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I thought I would see what people’s experiences are and what has worked. My 2.5-year-old girl has been exhibiting a fear of strangers for about the last three months. She has never been abused or traumatized, which people tend to immediately wonder. Although she has always been a little more reserved, or what some might label as “shy,” compared to other children.
She is afraid of strangers and it is men more so than women. It seems to happen when she is not expecting a person to be there or when a person approaches her unexpectedly. It has also happened with people that we thought she remembered and trusted. Most of the time we can predict it, but it seems to be generalizing to more people and situations.
She will clamp her hands over her eyes or ears and wimper when she sees them. She will keep herself closed off for the entire time that person is around—even for hours if we are at an event. She has gone as far as crying, shaking, and sweating—but only a few times.
So far we have tried to comfort her without drawing too much attention to her. We tell her that the person is not scary and that she does not need to worry. We will hold her and allow her to bury herself in us if she wants to. We then carry on as usual. We have found that if we talk to her about it a lot or keep consoling her, it tends to make it worse. My gut feeling is that she really is worried, but that there comes a point where it is for attention. The people that we tried too hard with she will talk about a lot out of context, saying, “uncle Peter is scary.”
I would like to know what people with similar children have found works for them? I am also wondering how long it lasted? And, at what point should I consult a professional? Thank you. Katie
Overall the point is similar, there are certain people and or situations that make her uncomfortable or disturbed. She clamps her hands over her face and wimpers. She too frequently talks about how she is ''scared.'' Like you, my feeling is that some of it is a feat and some of it is for attention. What I have found works best is to simply aknowledge her fear in a matter of fact way. ''I see that you are worried.'' Then I reassure her that things will be okay and I continue on as usual. We try to act very casual and do not let her intensity affect us. I have found that if I pick her up or keep trying to sooth her, then it only makes things worse. That is why I think that some of it is for attention.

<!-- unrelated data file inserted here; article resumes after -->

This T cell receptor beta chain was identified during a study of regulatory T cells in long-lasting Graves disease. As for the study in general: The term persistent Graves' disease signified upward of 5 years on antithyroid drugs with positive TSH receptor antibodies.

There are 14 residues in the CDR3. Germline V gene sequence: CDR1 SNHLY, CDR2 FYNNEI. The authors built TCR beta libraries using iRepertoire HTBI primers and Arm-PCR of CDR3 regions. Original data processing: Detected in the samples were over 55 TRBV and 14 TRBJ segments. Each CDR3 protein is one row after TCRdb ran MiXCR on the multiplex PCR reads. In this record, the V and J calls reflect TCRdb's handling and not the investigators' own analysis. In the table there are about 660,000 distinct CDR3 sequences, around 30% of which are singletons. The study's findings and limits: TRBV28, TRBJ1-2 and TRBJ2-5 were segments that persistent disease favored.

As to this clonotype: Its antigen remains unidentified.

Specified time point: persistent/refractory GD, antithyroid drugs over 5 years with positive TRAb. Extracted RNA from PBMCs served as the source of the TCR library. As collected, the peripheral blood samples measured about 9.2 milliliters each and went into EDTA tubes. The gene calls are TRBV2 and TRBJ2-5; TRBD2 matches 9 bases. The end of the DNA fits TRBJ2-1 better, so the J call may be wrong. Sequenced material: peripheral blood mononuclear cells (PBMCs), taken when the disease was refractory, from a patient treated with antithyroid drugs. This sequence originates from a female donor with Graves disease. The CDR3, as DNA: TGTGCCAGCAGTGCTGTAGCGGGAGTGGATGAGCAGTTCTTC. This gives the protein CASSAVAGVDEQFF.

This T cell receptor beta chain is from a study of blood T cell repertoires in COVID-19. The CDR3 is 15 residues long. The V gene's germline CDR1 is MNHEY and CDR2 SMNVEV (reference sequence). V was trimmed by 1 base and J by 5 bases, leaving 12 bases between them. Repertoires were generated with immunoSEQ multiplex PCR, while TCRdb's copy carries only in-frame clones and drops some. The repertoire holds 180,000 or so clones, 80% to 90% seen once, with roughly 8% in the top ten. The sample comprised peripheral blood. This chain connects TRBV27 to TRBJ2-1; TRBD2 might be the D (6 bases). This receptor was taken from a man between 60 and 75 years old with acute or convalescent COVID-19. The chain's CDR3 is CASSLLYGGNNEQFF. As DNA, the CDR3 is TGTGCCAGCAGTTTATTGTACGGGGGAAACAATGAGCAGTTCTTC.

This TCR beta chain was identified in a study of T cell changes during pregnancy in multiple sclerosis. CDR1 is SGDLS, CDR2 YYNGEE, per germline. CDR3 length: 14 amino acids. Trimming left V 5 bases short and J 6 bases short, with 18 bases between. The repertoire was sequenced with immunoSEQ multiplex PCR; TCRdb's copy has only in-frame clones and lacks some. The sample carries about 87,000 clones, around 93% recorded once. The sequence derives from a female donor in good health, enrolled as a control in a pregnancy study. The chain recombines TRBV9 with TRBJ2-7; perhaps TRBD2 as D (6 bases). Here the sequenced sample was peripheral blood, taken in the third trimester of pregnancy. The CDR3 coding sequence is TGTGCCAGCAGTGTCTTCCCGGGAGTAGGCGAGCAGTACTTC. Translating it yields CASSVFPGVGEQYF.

To answer your question, in my opinion there is nothing wrong with your little girl. Children go through so many changes and we as parents have to view these sort of things as temporary. I have an 8.5 year old daughter as well and all of her ''concering behaviors'' change so much and improve with time. It seems like the ones that I really worried about most got much worse before better.
In addition, I have read a little bit in a developmental psych book about the ''irrational fear stage,'' and it takes place during toddler years and sounds very similar to what you are noticing. Maybe you can look that term up. All in all, I can say that once I stopped giving my little one so much attention for her ''scary scenarios,'' they have definetly lightened up.
Today we are going to visit a Santa and I just assume she will stay as far away as possible while her sister goes to collect her gift. And, so be it! Best to you! Another ''scared'' tot!
Our 3 year old has always had a bit of fear of strangers or even of acquaintances (especially men) coming into our house. As far as I know, he's never had an abusive experience, and he's almost always with us so I think i would know. Lately he's gotten fairly rude about it. We came down hard (told him he would get a timeout and we would be mad) that he isn't allowed to scream at people or hit them or shout ''no'' and he stopped. He still tries to quietly say ''no'' to me while they are present (which I am currently ignoring and telling him that I will only pay attention to friendliness), but is basically quiet but extremely tense when strangers or acquaintances (anyone not very close friends/family) are present. My question is: should I try to get him to say hello if spoken to and to be friendly or is not being overtly antagonistic enough? By the way, occasionally, if he is in the mood, especially if they are lowkey with him, he will be very friendly and outgoing with new folks or acquaintances--just not consistently.
If anyone has any general suggestions I would be happy to hear them! This is a boy who generally fears the unknown (slides, dogs, new places, new people, new foods) and we have tried to encourage him but not force him but it doesn't seem to help much. muminmama
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